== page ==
Bay Area doctor stresses need for new COVID vaccine as experts set expectations for efficacy rate

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Tuesday, July 5, 2022
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Once touted as a way to stop COVID in its tracks, the omicron variants are evading the vaccines and case rates remain high across the Bay Area.

SAN FRANCISCO (KGO) -- Breakthrough infections are becoming more commonplace in the community, mostly due to COVID's ability to mutate and change.

As a result, experts across the country are setting a lower expectation of vaccine efficacy.

As the Bay Area celebrated Independence Day, it's safe to say we all wish we were a nation independent from a pandemic.

Thankfully, there were little impacts to Fourth of July celebrations, but UCSF Infectious Diseases Specialist Dr. Peter Chin-Hong says COVID-19 and the omicron variants are still causing issues within the community.

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"Infections in the community are very, very disruptive," Dr. Chin-Hong said. People are staying home from work, people are staying home from school, people are staying home to take care of those who are ill and that leads to a lot of disruptions."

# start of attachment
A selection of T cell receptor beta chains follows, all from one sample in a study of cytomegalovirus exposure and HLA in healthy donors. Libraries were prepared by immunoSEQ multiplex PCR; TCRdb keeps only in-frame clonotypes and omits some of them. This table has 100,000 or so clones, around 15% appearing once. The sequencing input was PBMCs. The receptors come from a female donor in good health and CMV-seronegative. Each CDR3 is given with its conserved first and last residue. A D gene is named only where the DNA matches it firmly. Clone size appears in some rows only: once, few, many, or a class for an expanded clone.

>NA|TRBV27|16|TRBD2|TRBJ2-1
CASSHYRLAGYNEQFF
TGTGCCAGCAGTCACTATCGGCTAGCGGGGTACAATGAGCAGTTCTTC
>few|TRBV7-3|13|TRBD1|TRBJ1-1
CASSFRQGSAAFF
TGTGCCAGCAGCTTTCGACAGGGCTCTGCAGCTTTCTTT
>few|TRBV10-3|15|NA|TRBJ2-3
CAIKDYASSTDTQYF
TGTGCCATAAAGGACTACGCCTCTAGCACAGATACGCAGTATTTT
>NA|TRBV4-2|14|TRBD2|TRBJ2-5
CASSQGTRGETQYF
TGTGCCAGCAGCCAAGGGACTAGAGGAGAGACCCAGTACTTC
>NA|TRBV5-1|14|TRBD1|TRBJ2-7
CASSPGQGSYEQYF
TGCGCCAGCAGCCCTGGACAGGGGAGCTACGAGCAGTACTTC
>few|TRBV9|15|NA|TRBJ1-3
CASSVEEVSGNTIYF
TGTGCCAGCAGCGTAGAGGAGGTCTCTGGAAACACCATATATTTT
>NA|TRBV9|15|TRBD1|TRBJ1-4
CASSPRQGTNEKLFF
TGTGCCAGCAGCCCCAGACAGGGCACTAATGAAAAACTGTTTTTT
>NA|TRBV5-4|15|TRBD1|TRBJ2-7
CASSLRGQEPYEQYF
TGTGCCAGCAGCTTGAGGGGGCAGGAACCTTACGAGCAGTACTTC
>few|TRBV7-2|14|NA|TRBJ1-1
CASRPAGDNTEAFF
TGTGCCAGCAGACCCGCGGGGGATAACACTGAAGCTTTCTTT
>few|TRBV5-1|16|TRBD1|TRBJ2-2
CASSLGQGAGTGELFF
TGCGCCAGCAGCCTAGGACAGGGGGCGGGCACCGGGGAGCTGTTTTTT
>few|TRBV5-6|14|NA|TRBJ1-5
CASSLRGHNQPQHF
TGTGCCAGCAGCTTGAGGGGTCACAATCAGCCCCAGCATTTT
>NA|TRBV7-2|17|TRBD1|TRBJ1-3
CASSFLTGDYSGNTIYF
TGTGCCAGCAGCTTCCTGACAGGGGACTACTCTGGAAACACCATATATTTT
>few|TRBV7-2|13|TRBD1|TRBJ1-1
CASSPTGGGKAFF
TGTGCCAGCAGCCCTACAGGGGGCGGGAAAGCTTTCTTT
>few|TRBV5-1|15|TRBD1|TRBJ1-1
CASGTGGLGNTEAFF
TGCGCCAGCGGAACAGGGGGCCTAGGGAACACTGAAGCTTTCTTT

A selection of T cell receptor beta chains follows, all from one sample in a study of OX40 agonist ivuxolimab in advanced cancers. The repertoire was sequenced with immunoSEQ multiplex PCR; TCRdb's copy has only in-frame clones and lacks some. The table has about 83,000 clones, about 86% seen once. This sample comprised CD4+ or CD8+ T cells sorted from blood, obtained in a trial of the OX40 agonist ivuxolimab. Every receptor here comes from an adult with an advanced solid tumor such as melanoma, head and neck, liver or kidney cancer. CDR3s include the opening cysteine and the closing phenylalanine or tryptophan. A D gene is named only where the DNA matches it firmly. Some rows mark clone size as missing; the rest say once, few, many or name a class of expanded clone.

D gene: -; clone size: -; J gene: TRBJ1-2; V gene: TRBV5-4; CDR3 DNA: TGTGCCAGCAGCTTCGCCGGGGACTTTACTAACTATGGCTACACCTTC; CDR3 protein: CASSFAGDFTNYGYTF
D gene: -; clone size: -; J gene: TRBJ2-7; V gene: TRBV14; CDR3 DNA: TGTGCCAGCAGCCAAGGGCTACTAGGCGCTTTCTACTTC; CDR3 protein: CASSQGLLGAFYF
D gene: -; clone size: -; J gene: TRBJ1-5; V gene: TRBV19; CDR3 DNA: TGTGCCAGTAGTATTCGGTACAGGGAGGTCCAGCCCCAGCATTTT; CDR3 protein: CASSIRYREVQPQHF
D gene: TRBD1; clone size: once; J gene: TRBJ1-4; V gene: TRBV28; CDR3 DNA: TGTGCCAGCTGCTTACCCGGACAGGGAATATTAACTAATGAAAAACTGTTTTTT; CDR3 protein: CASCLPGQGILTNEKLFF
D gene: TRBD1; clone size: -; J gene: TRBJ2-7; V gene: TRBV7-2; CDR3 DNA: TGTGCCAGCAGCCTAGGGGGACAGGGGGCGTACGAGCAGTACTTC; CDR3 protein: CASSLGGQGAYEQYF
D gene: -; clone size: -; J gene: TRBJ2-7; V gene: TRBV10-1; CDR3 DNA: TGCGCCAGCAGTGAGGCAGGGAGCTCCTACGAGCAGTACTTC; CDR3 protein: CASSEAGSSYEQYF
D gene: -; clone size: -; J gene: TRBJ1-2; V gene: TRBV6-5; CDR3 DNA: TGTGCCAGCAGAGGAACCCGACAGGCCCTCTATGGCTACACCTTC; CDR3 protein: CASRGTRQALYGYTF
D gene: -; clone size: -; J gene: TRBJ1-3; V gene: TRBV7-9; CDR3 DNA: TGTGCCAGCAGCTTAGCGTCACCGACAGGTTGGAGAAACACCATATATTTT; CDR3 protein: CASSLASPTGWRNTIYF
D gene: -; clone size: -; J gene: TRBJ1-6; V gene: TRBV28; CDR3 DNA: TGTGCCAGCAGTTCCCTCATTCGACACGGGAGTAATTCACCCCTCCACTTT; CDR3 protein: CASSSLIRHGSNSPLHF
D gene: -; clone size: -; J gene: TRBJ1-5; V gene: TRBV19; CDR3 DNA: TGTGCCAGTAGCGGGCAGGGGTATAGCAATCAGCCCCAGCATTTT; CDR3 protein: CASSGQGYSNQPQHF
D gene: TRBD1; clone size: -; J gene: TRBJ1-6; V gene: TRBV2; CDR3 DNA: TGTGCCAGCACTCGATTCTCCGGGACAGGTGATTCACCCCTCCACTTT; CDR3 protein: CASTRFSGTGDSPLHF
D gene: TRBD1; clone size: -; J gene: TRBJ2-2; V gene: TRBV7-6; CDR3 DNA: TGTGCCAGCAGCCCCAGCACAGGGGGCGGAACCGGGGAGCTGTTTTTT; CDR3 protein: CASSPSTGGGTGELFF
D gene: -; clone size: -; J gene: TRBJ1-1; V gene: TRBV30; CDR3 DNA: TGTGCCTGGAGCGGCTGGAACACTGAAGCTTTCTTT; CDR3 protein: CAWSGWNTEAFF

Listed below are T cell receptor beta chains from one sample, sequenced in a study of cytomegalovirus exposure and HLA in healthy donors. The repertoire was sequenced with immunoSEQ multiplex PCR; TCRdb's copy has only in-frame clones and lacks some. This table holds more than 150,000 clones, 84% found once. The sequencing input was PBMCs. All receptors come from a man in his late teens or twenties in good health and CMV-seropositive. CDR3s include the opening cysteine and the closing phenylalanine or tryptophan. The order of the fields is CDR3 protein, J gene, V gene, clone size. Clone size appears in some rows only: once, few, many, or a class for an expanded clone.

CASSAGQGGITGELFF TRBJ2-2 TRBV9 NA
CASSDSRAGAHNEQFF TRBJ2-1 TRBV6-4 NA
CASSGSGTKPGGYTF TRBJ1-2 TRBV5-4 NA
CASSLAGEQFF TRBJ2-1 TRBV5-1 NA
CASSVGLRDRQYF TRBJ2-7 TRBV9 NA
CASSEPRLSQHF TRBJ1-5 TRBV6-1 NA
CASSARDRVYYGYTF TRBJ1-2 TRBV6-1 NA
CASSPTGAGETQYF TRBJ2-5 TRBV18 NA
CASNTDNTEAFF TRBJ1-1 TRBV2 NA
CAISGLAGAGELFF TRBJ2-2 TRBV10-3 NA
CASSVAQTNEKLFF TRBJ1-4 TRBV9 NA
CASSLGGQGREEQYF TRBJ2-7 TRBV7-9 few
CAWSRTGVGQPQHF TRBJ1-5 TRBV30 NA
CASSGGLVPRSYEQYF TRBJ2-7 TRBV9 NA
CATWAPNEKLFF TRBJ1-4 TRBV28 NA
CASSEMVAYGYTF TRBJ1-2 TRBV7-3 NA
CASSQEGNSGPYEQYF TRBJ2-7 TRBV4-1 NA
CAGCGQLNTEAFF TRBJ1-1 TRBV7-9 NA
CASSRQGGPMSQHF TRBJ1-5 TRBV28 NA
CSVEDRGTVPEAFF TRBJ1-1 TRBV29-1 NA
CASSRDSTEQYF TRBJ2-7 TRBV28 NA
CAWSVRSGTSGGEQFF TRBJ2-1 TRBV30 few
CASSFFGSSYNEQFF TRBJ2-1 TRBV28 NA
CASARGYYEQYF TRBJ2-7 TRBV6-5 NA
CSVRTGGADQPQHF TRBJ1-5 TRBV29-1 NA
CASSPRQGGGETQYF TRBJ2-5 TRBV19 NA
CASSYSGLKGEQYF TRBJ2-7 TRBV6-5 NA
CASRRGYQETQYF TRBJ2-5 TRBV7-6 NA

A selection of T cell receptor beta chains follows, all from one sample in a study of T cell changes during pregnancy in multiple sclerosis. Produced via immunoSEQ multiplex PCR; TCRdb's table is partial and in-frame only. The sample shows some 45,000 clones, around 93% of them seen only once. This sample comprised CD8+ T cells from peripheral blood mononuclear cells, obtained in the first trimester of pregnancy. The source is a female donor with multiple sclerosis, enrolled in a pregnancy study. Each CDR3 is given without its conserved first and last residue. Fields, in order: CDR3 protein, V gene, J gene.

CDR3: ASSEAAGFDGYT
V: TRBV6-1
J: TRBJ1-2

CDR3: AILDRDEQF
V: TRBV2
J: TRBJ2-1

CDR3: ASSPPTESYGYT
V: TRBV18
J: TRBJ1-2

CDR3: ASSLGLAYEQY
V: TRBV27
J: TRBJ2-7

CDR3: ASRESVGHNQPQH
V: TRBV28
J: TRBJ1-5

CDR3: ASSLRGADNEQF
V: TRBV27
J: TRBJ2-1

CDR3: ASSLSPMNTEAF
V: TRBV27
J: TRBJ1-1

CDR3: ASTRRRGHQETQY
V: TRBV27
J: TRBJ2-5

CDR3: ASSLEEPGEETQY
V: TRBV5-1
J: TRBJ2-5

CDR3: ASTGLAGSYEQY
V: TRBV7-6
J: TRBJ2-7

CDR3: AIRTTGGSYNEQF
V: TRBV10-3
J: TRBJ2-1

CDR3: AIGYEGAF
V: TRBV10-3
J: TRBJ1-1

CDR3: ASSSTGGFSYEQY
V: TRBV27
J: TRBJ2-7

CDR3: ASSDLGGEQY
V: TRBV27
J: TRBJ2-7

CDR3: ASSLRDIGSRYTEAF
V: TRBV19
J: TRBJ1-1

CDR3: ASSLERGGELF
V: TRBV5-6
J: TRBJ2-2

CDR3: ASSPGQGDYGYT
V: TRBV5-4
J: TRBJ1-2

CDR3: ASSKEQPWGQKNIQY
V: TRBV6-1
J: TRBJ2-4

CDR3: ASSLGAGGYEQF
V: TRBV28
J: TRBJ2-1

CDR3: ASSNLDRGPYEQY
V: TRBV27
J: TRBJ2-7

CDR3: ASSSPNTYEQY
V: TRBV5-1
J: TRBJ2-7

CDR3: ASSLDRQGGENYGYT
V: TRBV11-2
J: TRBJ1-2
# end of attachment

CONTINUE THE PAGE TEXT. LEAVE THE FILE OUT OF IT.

A growing number of experts across the country, including Dr. Chin-Hong, say part of the reason for this disruption from cases is due to the efficacy of the vaccines.

Once touted as a way to stop COVID in its tracks, the omicron variants are evading the vaccines and case rates remain high across the Bay Area.

However, the CDC recently said vaccinated people are still around 40 times more likely to survive an infection compared to the unvaccinated.

Dr. Chin-Hong says vaccines mixed with boosters are even better in preventing severe illness and death.

"I'm thrilled that we're pretty much keeping our hospitals intact and not having a flood of people inside the hospitals despite so many people getting infected," Dr. Chin-Hong said. "In the old pre-vaccine days, I can guarantee you that we would be really behind the 8 ball."

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Dr. Chin-Hong says any booster is better than no booster, but troubling new data from the CDC suggests single-booster protection against hospitalizations drops from 90% to 66-78% by four to five months out.

That highlights the importance of a second booster for people over 50 according to Dr. Chin-Hong, and also the need for an updated vaccine.

"It's a never-ending cycle and I think people are getting tired of it, rightfully so," Dr. Chin-Hong said. "We need to address that with an updated vaccine that not only deals with severe disease but can also hopefully prevent infection even more."

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Dr. Chin-Hong says the production of the vaccine is in a race against time as the variants continue to mutate.

He says funding for the vaccine 2.0 is held up in congress, but still has hope it will be available in the Fall.

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